Using a homemade leather couch cleaner is a simple way to keep leather furniture looking new.

Leather is a durable, comfortable material, making it a luxurious choice for sofas and chairs. While everyone loves the feel and texture of leather, it requires special care.

Leather is a little different from materials such as cotton, suede, vinyl, and polyester.

Like your skin, leather requires moisturizer to look its best. It also needs weekly cleaning to help remove dust and stains.

When you find a stain, specific steps are needed to prevent making the problem worse. If you apply the wrong solution, you may spread the stain out or cause fraying and wear.

To avoid these problems, follow the best solutions for conditioning a leather couch naturally and removing stains.

Weekly Cleaning for Leather Couches

The first step in naturally protecting your leather couch is to clean it each week. This is a basic step that should only take a few minutes:

  1. Start with a vacuum cleaner to get in the cracks and corners of the couch. Use a brush attachment with soft bristles to avoid damaging the fabric.
  2. After vacuuming, use a dry cloth to wipe the entire surface of the couch. A soft microfiber cloth works best. It is not abrasive and easily catches dust.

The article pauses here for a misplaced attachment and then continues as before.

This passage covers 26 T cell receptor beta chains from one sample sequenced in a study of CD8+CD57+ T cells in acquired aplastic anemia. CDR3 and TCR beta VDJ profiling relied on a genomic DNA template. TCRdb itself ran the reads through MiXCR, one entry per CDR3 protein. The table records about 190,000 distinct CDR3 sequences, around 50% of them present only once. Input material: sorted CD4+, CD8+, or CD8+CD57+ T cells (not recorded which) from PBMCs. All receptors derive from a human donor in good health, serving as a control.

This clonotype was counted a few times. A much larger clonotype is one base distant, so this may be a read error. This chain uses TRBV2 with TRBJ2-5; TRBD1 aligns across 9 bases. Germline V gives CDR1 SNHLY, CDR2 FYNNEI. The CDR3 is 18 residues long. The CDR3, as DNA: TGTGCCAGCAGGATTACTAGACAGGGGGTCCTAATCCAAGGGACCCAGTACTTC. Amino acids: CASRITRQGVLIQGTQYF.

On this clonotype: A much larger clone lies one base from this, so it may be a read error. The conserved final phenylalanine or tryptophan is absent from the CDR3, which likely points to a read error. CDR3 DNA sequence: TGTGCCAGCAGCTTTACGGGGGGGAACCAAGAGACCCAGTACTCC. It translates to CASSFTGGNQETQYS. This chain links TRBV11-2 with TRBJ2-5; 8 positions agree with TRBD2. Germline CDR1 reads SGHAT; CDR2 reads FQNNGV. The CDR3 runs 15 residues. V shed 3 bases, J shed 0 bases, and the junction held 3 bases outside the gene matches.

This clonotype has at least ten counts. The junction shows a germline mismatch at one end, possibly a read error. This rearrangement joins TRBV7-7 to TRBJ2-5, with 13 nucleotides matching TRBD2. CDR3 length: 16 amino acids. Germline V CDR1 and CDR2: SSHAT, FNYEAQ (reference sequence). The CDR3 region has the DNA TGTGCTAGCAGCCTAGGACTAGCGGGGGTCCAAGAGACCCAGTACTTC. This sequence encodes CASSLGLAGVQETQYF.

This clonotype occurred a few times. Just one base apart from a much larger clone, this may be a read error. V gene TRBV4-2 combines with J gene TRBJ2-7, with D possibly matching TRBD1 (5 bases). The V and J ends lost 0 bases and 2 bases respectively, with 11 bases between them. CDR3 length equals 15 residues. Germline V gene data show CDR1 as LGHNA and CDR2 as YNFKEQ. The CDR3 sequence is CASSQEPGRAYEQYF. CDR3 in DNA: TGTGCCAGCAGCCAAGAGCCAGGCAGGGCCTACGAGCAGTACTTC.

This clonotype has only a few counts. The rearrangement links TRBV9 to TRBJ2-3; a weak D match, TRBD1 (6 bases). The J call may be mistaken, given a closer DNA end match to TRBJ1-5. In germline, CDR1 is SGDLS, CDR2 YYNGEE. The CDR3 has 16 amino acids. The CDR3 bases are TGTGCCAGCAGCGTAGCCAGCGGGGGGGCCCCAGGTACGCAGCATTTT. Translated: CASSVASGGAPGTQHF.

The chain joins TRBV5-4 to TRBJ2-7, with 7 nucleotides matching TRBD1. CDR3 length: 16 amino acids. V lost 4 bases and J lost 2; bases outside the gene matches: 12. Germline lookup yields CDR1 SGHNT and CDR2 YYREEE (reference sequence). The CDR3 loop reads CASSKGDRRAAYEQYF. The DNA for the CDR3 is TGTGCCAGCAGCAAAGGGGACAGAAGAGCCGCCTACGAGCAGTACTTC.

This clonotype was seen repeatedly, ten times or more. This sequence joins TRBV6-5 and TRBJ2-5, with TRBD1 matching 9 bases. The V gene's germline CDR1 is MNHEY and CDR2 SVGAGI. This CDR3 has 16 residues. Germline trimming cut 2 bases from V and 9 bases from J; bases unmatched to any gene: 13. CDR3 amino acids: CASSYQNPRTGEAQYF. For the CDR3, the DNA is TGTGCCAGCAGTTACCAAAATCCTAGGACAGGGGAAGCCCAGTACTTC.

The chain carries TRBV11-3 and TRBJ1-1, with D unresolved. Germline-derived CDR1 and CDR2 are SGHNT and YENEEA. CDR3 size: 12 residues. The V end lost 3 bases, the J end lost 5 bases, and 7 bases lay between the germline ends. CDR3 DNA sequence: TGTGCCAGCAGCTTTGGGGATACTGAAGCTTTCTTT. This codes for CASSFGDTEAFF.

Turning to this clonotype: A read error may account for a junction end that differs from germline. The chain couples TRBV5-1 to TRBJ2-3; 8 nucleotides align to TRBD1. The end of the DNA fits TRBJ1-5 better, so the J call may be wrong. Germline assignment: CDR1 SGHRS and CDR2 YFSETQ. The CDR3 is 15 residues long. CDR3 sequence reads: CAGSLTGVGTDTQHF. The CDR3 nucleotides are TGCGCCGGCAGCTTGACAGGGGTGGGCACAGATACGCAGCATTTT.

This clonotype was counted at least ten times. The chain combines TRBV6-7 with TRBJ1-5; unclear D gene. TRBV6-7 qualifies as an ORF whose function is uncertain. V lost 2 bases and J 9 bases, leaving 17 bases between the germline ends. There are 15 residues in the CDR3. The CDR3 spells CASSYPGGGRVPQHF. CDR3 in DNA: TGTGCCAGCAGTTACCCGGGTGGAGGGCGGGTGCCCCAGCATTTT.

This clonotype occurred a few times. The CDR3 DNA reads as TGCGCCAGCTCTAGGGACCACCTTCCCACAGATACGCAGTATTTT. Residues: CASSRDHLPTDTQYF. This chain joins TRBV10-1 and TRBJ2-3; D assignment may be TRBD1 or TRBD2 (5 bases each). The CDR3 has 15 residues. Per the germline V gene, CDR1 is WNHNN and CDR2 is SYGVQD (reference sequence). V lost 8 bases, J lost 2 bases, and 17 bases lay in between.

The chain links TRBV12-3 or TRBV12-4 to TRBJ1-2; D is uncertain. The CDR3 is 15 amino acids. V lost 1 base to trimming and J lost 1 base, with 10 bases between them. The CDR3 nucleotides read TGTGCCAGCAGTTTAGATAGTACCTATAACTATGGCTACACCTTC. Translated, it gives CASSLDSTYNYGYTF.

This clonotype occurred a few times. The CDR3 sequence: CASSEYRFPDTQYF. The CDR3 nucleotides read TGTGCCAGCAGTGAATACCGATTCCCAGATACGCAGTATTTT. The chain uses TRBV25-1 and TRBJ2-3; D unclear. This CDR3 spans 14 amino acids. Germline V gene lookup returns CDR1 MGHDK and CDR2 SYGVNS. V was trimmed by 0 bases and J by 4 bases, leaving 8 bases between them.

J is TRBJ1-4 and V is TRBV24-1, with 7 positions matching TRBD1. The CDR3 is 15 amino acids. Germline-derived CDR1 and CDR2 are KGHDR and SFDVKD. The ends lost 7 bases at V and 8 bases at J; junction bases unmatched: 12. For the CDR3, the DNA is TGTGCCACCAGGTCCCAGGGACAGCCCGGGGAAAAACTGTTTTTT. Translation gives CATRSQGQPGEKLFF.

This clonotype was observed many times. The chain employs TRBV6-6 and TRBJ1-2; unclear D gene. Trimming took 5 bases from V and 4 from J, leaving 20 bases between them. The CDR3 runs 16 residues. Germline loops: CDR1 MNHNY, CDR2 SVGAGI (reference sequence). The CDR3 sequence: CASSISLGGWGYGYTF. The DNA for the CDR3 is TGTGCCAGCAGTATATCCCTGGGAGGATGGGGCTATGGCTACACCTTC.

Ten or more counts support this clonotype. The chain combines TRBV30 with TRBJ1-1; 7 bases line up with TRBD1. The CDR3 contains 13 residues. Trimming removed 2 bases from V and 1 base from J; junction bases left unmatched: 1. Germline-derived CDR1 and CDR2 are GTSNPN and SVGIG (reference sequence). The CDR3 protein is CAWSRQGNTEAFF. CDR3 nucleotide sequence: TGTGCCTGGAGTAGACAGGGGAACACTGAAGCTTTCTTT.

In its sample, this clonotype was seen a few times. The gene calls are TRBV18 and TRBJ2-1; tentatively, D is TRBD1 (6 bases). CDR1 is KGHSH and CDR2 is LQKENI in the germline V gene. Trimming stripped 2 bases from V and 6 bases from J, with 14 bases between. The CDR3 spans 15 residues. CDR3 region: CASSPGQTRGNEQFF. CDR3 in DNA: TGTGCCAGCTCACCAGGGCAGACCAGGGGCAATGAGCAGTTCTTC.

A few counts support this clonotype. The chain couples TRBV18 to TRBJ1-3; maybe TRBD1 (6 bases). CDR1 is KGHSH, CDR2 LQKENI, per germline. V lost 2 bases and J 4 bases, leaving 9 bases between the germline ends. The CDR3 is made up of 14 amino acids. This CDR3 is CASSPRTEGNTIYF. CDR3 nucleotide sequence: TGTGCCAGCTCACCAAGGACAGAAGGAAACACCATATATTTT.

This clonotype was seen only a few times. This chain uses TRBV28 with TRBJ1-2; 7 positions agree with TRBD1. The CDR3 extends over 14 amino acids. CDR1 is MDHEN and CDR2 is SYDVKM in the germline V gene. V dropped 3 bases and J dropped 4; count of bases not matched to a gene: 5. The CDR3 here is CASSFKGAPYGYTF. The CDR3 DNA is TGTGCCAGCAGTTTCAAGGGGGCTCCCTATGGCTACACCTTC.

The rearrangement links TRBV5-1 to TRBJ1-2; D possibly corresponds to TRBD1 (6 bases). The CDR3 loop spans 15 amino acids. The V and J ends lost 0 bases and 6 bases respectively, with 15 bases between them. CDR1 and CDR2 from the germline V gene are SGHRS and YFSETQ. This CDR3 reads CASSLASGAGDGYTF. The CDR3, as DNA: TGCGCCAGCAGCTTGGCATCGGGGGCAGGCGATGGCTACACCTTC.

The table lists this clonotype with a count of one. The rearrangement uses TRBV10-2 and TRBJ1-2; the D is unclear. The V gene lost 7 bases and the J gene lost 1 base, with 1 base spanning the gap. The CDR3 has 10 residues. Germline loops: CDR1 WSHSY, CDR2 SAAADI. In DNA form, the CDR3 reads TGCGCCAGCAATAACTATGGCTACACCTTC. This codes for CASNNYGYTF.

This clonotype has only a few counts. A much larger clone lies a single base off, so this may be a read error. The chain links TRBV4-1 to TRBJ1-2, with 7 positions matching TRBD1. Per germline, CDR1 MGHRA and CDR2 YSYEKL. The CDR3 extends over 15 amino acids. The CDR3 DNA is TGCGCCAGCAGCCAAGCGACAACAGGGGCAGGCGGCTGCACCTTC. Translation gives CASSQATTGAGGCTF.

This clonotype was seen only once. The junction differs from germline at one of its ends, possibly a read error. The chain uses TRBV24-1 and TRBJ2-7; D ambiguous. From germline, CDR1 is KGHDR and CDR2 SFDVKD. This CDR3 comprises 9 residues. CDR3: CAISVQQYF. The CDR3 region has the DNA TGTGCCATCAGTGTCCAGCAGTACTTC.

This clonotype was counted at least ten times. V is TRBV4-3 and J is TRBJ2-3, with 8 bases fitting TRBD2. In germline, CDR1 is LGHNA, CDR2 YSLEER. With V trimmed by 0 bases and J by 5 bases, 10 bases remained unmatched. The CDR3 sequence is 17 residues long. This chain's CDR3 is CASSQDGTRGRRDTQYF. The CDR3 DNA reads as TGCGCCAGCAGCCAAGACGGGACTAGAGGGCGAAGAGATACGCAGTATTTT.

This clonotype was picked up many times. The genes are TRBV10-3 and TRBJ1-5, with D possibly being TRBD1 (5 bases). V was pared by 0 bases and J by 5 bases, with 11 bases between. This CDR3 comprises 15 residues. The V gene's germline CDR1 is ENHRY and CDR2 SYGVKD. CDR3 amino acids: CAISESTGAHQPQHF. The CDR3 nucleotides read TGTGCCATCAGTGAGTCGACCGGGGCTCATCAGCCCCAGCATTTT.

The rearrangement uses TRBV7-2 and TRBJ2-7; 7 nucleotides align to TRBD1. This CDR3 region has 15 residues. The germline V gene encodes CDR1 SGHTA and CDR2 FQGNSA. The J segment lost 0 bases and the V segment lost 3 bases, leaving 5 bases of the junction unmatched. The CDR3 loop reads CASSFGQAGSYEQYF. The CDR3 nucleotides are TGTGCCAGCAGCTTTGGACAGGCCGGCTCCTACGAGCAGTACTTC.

3. Inspect the condition of the couch. You may come across stains or small water spots. Treat these spots immediately, as it becomes harder to remove stains when they set for too long.

Besides searching for stains, you should also check the condition of the leather. If the couch feels stiff in spots, it likely needs conditioning.

Monthly Conditioning for Leather Furniture

Condition the leather at least once per month or when the material starts to stiffen. Moisturizing leather helps keep it supple and reduces the risk of cracking.

Store-Bought Leather Conditioners

There are special leather conditioners available, saving you the trouble of needing to mix your own. The Leather Honey Leather Conditioner comes in an eight-ounce bottle and includes natural ingredients for softening and moisturizing the upholstery.

With this conditioner, you may only need to treat the couch once every six months. It penetrates deeply to rejuvenate the leather.

Weiman Leather Cleaner & Conditioner is another option. It comes in a spray bottle, making it a little easier to apply. It also requires more frequent use, applying about once per month to protect the leather surface.